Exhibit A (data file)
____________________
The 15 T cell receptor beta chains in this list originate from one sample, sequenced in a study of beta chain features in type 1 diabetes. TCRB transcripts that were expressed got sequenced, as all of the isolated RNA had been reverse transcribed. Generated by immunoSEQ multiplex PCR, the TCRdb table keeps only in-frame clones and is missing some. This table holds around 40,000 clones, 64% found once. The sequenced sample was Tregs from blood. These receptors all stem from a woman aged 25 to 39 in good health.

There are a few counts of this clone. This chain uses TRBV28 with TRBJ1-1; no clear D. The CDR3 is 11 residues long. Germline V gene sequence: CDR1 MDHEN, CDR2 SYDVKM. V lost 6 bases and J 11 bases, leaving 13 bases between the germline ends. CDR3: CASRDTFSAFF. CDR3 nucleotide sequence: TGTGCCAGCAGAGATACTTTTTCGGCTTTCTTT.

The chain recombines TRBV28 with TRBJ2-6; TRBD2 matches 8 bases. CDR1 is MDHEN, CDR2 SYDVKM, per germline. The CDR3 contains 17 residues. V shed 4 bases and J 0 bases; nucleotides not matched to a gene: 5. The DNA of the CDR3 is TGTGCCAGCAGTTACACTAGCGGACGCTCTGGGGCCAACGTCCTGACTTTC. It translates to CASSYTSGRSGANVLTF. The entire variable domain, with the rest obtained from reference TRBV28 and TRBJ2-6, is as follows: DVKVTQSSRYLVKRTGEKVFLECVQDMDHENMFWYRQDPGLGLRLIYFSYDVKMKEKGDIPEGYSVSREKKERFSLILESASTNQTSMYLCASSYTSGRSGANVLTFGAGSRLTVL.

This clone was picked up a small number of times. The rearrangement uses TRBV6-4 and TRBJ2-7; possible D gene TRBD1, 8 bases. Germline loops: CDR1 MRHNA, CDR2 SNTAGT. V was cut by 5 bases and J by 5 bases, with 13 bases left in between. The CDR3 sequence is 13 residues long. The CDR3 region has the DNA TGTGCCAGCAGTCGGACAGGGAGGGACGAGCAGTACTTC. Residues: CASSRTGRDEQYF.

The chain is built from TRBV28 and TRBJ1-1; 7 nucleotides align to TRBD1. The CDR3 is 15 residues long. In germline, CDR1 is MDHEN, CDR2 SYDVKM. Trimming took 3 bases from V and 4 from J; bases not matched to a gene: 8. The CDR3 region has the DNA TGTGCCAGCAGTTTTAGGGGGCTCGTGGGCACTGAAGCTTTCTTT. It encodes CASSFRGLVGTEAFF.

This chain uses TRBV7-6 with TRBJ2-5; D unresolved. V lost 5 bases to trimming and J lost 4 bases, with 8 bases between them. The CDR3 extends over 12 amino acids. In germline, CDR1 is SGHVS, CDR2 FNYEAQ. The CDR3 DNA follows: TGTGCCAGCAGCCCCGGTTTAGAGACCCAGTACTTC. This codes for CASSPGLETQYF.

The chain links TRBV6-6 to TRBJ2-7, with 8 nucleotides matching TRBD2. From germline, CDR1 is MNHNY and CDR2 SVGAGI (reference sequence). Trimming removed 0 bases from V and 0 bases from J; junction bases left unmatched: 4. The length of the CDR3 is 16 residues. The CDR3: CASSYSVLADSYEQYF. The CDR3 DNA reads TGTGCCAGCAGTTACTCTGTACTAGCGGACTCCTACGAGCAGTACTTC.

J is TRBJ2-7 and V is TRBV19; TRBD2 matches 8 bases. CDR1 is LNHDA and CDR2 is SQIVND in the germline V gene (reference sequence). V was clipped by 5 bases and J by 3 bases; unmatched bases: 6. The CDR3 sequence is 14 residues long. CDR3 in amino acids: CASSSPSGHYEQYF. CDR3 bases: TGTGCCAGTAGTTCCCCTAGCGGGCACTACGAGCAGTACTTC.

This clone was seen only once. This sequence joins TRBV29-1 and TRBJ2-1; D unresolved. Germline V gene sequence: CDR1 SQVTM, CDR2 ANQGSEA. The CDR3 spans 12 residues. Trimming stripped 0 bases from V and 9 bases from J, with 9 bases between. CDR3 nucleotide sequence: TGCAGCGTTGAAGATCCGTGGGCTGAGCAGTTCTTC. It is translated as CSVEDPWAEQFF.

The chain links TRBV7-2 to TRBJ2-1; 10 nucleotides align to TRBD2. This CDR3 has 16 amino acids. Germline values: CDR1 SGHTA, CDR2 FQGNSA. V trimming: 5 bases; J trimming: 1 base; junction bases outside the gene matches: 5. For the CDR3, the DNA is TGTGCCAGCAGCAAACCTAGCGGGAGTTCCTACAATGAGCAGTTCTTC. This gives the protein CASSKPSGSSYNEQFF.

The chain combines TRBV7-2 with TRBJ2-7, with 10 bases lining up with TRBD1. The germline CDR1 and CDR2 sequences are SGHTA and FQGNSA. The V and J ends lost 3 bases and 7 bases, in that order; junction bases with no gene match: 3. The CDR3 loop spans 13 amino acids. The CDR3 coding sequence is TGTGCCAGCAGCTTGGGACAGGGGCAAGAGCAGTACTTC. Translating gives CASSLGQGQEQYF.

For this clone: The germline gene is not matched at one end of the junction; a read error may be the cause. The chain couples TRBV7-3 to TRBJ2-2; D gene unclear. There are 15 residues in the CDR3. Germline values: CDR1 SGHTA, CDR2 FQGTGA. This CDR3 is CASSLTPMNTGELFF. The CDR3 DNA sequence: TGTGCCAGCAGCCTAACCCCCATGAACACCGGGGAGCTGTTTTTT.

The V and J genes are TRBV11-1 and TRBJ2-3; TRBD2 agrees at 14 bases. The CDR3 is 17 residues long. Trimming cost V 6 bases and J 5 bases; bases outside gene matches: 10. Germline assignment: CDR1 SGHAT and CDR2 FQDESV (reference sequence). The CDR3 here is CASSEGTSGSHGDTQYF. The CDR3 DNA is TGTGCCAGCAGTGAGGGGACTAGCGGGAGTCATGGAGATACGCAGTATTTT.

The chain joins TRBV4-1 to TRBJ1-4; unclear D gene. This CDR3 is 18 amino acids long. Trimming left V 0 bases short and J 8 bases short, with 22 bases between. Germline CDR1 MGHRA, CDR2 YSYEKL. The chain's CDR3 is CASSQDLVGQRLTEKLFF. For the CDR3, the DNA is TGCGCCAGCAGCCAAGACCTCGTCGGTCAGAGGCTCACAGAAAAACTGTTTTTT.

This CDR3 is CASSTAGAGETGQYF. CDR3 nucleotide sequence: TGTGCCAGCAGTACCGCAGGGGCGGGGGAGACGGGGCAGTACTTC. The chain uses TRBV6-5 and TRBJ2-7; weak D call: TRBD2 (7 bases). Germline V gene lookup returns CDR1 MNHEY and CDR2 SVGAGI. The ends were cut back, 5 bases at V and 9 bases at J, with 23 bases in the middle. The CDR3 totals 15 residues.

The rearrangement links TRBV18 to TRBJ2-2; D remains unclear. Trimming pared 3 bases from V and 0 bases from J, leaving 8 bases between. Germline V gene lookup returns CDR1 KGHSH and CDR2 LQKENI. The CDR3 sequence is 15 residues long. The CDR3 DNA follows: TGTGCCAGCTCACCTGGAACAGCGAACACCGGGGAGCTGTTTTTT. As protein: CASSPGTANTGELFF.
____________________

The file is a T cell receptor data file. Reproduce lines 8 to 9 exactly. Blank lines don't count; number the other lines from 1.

J is TRBJ2-7 and V is TRBV19; TRBD2 matches 8 bases. CDR1 is LNHDA and CDR2 is SQIVND in the germline V gene (reference sequence). V was clipped by 5 bases and J by 3 bases; unmatched bases: 6. The CDR3 sequence is 14 residues long. CDR3 in amino acids: CASSSPSGHYEQYF. CDR3 bases: TGTGCCAGTAGTTCCCCTAGCGGGCACTACGAGCAGTACTTC.

This clone was seen only once. This sequence joins TRBV29-1 and TRBJ2-1; D unresolved. Germline V gene sequence: CDR1 SQVTM, CDR2 ANQGSEA. The CDR3 spans 12 residues. Trimming stripped 0 bases from V and 9 bases from J, with 9 bases between. CDR3 nucleotide sequence: TGCAGCGTTGAAGATCCGTGGGCTGAGCAGTTCTTC. It is translated as CSVEDPWAEQFF.